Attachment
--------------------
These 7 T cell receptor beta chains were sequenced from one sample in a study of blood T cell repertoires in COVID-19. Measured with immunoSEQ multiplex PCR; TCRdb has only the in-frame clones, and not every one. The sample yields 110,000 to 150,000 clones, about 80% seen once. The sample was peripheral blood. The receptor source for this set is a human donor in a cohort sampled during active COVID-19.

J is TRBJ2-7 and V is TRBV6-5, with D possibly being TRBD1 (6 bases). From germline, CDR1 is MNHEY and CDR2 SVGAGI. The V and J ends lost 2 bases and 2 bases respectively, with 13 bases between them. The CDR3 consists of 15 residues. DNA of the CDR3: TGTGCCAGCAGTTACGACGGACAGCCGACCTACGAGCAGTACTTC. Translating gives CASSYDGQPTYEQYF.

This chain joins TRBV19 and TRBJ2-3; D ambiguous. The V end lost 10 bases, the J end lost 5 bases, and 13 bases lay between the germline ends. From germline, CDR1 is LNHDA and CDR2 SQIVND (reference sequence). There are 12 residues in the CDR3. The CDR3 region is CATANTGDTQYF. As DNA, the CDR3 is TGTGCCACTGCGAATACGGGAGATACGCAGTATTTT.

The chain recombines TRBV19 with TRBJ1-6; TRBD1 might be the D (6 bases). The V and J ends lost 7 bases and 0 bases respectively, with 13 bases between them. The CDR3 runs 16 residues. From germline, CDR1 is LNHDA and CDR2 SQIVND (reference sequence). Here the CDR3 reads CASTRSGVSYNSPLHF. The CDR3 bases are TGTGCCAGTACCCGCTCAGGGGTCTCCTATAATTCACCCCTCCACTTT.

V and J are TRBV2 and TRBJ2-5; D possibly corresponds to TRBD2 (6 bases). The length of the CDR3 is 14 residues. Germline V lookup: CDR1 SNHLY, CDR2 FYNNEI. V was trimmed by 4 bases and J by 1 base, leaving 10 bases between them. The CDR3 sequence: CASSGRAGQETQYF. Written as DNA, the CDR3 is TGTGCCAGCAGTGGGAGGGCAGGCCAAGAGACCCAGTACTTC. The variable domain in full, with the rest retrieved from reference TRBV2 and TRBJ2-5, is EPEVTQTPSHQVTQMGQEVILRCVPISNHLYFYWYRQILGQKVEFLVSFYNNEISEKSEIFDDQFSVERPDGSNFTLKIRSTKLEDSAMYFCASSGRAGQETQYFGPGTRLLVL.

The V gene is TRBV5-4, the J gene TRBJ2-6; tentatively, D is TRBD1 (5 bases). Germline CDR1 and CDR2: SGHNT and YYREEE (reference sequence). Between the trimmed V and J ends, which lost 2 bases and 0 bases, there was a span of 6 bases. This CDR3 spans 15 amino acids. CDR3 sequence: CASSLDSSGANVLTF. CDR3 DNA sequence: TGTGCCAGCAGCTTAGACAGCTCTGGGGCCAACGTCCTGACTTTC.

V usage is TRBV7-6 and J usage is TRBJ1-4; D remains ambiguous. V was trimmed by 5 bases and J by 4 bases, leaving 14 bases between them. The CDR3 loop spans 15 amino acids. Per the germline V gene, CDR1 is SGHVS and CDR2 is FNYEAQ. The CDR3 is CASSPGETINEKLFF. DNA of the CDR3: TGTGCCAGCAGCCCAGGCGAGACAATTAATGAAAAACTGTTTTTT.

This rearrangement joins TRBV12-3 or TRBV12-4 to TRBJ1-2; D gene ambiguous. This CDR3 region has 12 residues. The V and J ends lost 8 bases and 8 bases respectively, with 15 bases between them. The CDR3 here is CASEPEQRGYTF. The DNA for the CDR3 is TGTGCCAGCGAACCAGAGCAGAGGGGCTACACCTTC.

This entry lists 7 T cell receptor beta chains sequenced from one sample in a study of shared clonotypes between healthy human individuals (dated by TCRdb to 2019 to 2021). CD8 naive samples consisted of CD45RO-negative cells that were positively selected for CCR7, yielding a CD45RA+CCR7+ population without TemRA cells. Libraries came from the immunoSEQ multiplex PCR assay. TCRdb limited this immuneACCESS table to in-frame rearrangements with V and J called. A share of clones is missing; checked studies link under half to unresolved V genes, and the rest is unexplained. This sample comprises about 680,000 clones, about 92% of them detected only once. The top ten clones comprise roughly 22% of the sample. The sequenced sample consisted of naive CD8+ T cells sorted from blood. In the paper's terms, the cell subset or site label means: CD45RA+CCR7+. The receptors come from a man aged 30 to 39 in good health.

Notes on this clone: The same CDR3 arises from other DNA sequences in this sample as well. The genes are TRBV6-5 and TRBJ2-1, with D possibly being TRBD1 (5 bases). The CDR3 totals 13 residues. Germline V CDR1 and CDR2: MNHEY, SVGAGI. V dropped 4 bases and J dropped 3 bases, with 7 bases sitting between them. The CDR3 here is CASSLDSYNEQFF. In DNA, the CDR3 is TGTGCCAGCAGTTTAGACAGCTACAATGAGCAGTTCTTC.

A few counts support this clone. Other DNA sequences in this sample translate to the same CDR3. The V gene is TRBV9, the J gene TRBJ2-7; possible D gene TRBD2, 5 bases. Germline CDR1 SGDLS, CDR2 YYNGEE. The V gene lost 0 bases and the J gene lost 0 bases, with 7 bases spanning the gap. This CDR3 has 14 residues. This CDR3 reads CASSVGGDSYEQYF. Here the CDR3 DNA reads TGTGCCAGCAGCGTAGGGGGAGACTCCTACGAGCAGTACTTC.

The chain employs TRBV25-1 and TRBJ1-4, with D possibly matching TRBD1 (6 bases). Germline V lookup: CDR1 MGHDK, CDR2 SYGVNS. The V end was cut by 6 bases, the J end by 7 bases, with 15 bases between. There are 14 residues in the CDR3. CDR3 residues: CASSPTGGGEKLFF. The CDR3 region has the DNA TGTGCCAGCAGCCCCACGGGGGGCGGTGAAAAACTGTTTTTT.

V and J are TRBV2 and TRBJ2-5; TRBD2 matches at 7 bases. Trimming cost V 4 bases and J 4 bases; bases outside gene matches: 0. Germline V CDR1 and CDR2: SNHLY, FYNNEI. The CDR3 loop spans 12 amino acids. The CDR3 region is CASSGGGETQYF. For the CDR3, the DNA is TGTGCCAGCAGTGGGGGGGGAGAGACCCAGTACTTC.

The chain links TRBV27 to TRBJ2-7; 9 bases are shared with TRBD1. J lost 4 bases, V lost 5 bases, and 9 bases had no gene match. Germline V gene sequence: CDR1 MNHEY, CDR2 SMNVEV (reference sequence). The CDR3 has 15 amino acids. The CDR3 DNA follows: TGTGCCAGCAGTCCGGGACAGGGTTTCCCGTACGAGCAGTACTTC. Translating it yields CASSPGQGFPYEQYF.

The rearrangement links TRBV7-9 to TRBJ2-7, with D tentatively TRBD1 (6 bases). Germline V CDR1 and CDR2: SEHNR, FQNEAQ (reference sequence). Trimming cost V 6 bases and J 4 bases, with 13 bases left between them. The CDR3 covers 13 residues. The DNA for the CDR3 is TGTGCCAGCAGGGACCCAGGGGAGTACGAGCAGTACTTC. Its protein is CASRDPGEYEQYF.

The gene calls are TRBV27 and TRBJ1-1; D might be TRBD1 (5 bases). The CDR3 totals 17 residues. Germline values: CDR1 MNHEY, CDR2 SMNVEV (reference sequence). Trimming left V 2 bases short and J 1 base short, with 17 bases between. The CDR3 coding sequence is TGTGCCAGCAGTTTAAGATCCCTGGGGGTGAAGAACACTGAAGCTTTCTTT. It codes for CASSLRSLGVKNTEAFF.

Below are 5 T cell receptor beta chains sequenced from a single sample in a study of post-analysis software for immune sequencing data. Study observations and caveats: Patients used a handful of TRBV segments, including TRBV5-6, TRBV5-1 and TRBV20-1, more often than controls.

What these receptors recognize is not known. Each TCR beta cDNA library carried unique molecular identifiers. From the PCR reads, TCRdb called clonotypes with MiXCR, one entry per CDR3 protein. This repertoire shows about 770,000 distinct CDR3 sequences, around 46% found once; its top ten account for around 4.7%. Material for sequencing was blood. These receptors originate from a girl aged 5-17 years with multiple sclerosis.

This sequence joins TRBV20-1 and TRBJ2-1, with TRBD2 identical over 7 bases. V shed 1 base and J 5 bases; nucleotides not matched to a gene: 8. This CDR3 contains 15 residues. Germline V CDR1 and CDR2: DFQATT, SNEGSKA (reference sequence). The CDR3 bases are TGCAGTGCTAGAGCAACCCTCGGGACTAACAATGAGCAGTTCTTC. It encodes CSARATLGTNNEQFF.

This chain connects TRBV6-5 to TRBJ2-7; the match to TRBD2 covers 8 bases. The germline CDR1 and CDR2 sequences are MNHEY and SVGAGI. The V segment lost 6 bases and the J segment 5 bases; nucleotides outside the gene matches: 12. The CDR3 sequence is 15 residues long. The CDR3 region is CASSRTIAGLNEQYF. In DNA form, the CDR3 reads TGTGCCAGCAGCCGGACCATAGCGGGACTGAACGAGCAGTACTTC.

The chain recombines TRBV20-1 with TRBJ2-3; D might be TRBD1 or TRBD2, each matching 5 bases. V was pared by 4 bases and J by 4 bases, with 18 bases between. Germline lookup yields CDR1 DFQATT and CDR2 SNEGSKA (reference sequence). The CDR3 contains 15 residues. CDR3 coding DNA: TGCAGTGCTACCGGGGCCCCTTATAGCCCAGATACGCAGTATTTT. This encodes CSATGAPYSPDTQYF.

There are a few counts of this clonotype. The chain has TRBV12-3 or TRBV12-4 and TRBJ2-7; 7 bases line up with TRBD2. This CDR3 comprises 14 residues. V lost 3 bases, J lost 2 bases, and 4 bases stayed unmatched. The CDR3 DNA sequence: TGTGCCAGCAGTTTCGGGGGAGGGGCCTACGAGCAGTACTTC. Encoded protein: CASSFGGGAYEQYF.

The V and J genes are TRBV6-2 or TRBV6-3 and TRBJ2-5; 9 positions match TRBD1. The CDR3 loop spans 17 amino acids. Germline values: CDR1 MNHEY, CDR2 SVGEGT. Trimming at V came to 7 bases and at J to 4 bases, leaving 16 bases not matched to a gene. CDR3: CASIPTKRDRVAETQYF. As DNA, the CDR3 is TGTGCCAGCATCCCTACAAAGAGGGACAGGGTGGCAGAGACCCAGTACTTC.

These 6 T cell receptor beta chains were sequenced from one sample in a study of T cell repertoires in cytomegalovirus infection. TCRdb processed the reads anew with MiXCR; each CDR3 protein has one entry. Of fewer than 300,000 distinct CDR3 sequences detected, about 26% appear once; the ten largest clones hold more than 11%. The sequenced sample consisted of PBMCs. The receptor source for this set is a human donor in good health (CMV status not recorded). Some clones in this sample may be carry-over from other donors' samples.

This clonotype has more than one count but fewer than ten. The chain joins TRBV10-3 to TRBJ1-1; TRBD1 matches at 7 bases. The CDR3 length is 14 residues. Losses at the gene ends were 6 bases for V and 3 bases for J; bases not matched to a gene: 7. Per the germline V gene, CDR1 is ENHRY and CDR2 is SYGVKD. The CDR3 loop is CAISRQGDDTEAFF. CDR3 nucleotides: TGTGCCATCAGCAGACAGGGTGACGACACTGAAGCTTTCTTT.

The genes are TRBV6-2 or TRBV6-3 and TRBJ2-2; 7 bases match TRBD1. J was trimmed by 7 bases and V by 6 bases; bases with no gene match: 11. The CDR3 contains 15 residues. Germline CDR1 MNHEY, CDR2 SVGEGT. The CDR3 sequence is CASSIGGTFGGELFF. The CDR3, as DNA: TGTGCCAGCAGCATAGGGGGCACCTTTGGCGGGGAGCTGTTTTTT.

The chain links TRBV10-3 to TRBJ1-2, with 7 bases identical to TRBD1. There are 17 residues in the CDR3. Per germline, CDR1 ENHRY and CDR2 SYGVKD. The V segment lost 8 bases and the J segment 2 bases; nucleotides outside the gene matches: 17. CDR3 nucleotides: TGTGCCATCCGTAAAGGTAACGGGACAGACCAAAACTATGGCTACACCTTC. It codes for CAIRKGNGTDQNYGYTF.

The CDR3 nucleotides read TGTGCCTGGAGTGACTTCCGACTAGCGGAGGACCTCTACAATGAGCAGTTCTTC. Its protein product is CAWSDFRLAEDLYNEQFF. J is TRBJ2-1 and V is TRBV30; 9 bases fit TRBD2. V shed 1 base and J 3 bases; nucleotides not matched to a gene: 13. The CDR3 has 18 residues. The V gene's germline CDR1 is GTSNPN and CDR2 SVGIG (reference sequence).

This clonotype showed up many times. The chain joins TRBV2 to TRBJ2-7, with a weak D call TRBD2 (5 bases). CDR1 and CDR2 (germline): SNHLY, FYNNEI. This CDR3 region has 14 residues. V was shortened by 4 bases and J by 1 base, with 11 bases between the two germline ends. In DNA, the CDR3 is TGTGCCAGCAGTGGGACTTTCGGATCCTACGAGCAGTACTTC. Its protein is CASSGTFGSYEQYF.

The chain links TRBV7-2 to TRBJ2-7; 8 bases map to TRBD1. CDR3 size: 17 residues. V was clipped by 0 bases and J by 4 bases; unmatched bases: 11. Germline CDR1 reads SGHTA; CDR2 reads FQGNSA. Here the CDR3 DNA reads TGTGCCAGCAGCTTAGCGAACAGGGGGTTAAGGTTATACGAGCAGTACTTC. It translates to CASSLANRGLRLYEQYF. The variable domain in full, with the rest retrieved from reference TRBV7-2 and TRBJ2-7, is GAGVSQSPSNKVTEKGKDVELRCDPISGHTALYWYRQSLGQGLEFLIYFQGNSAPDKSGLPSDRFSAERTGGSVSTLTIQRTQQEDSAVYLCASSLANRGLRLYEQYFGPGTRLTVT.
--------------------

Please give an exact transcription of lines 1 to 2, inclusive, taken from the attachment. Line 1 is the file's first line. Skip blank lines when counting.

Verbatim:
These 7 T cell receptor beta chains were sequenced from one sample in a study of blood T cell repertoires in COVID-19. Measured with immunoSEQ multiplex PCR; TCRdb has only the in-frame clones, and not every one. The sample yields 110,000 to 150,000 clones, about 80% seen once. The sample was peripheral blood. The receptor source for this set is a human donor in a cohort sampled during active COVID-19.

J is TRBJ2-7 and V is TRBV6-5, with D possibly being TRBD1 (6 bases). From germline, CDR1 is MNHEY and CDR2 SVGAGI. The V and J ends lost 2 bases and 2 bases respectively, with 13 bases between them. The CDR3 consists of 15 residues. DNA of the CDR3: TGTGCCAGCAGTTACGACGGACAGCCGACCTACGAGCAGTACTTC. Translating gives CASSYDGQPTYEQYF.